Purchase this article with an account.
P. Ahuja, A.R. Caffe, S. Ahuja, P. Ekström, T. van Veen; Cellular Distribution and Differences in levels of TIMP–1 and TIMP–2 in rd1/rd1 and +/+ mice. . Invest. Ophthalmol. Vis. Sci. 2004;45(13):4010.
Download citation file:
© ARVO (1962-2015); The Authors (2016-present)
Purpose: Extensive studies have established a critical role for extracellular proteases in normal and pathological brain processes, but little of this knowledge extends to the retina. Scattered information about matrix metalloproteases and their inhibitors (TIMP) on the retina suggest involvement of these molecules in retinal degeneration, but a comprehensive and consistent pattern of their sources and variation during the retinal degenerative process is missing. For this reason we are conducting a detailed investigation on the cellular sources and levels of TIMPs during normal retinal development and degeneration in the rd1/rd1 mouse. Methods: Eyes were collected from congenic rd1/rd1 and +/+ at different ages in development i.e. postnatal day (PN) 2, PN7, PN14, PN21 and PN28. The eyes were frozen in dry ice after enucleation then sectioned on cryostat and fixed shortly in mixture of methanol and acetic acid (3:1) before staining with antibodies against TIMP–1 and TIMP–2. To determine levels, retinas with attached RPE were dissected out, homogenized and centrifuged. TIMP–1 and TIMP–2 levels were measured in the lysate using commercial sandwich ELISA kits. Results: Preliminary results show that TIMP–1 and TIMP–2 immunostaining is present in both the rd1/rd1 and +/+ in the inner segments and outer limiting membrane (OLM) in all the age groups except that in the rd1/rd1 at after PN14 the staining is present only in the OLM as the inner segments have degenerated by this time. ELISA shows that the levels of TIMP–1 in rd1/rd1 retina was always higher than those in corresponding extracts of +/+ retinas and decreased with increasing age of retina of both the genotypes. The level of TIMP–2 in PN2 +/+ and PN7 rd1/rd1 retina was respectively higher than that in PN2 rd1/rd1 and PN7 +/+ retinas, whereas those at other time points were similar in both genotypes. Conclusions: We report here that in rd1/rd1 retina TIMP–1 levels are always higher than corresponding control, but levels decrease during maturation. Since in a companion abstract we are reporting increasing secretion of MMP–9 by rd1/rd1 retinal explants combined results suggest higher proportions of uninhibited MMP–9 activities in rd1/rd1 retina. This condition may contribute to the retinal degenerative process. The difference in TIMP–2 levels between rd1/rd1 and +/+ retina occur during the first postnatal week. The significance of this phenomenon is unclear at present.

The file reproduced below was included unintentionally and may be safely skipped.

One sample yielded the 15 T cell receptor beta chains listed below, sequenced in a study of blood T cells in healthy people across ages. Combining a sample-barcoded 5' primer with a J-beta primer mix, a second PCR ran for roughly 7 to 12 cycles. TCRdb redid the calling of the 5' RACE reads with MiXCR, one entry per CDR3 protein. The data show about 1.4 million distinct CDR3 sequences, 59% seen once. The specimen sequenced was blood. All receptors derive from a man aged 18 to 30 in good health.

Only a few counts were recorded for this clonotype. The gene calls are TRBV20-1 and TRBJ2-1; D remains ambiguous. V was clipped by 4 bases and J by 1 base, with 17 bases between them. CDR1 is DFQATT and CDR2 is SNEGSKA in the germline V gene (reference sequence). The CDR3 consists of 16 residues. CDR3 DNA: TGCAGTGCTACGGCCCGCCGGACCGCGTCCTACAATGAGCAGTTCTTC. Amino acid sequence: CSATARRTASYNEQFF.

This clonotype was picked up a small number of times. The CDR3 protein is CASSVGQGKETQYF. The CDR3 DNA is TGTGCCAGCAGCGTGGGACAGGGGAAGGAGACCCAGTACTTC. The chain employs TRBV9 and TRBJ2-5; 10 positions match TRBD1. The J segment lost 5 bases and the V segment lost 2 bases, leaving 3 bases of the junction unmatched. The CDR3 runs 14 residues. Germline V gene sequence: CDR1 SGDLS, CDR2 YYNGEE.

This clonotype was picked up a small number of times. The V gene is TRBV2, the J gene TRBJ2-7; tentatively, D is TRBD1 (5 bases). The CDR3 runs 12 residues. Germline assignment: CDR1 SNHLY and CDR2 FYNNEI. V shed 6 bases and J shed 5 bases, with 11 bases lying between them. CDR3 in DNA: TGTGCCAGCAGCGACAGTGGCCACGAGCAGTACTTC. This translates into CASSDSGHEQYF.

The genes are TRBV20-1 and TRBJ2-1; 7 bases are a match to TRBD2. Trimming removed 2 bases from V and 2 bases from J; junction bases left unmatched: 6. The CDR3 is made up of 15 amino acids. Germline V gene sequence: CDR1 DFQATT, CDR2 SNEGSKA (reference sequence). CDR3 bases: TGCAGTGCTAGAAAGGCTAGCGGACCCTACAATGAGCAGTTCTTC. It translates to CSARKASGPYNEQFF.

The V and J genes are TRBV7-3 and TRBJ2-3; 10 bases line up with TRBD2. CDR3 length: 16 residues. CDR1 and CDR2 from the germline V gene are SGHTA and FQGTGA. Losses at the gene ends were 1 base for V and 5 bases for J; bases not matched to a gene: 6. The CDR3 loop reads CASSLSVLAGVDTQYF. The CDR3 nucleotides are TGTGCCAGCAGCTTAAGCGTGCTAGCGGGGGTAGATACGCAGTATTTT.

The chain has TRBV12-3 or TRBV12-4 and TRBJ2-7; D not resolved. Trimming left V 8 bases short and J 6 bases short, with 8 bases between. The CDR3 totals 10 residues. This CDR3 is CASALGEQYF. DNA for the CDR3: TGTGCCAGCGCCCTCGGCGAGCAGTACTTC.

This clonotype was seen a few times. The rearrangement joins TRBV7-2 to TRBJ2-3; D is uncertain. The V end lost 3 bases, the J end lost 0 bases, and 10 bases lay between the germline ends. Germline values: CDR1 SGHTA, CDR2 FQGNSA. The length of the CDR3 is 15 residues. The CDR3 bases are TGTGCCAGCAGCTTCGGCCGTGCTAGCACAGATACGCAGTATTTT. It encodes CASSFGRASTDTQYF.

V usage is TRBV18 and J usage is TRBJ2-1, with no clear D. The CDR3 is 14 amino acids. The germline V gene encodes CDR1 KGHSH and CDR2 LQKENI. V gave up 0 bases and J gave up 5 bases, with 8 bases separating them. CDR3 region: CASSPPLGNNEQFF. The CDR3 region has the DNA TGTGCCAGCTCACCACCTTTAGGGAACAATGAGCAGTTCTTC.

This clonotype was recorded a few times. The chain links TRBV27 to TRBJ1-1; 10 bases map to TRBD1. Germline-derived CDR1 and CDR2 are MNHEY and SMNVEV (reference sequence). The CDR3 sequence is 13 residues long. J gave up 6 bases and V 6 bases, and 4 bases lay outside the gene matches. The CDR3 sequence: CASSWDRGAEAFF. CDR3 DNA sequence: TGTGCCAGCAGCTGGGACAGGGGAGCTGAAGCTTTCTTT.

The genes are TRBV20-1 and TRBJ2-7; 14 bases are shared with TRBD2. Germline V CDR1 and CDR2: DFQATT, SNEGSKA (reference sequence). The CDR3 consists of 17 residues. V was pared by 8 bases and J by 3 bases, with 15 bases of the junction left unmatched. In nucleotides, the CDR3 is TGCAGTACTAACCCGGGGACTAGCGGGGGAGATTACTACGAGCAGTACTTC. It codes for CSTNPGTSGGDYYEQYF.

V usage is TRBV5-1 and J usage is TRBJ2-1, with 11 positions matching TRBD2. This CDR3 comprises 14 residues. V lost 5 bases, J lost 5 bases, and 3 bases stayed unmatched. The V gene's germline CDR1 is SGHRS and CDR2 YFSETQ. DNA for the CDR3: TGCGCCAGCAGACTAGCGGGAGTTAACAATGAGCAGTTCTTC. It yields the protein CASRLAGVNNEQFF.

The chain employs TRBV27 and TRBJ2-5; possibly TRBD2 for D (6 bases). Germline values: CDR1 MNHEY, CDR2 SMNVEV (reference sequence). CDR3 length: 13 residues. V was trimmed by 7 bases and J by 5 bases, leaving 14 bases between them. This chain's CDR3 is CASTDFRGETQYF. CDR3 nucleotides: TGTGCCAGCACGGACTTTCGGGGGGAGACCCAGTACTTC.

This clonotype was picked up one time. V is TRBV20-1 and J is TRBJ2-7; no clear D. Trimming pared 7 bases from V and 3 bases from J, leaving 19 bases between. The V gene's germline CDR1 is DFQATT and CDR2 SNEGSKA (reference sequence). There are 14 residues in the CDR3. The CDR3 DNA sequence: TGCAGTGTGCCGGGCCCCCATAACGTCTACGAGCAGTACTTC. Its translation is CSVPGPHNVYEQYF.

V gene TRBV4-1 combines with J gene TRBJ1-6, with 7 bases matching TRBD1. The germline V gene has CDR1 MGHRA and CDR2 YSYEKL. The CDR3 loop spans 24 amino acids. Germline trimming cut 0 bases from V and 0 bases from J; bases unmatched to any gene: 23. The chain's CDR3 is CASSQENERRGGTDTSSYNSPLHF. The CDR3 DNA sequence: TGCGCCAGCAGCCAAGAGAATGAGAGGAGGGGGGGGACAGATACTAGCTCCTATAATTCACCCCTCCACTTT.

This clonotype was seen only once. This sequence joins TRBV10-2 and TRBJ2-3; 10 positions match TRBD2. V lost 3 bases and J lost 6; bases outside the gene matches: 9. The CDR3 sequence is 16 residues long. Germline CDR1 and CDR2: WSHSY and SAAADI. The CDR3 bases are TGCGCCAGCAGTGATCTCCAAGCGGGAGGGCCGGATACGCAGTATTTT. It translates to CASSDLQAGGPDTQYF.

This PDF is available to Subscribers Only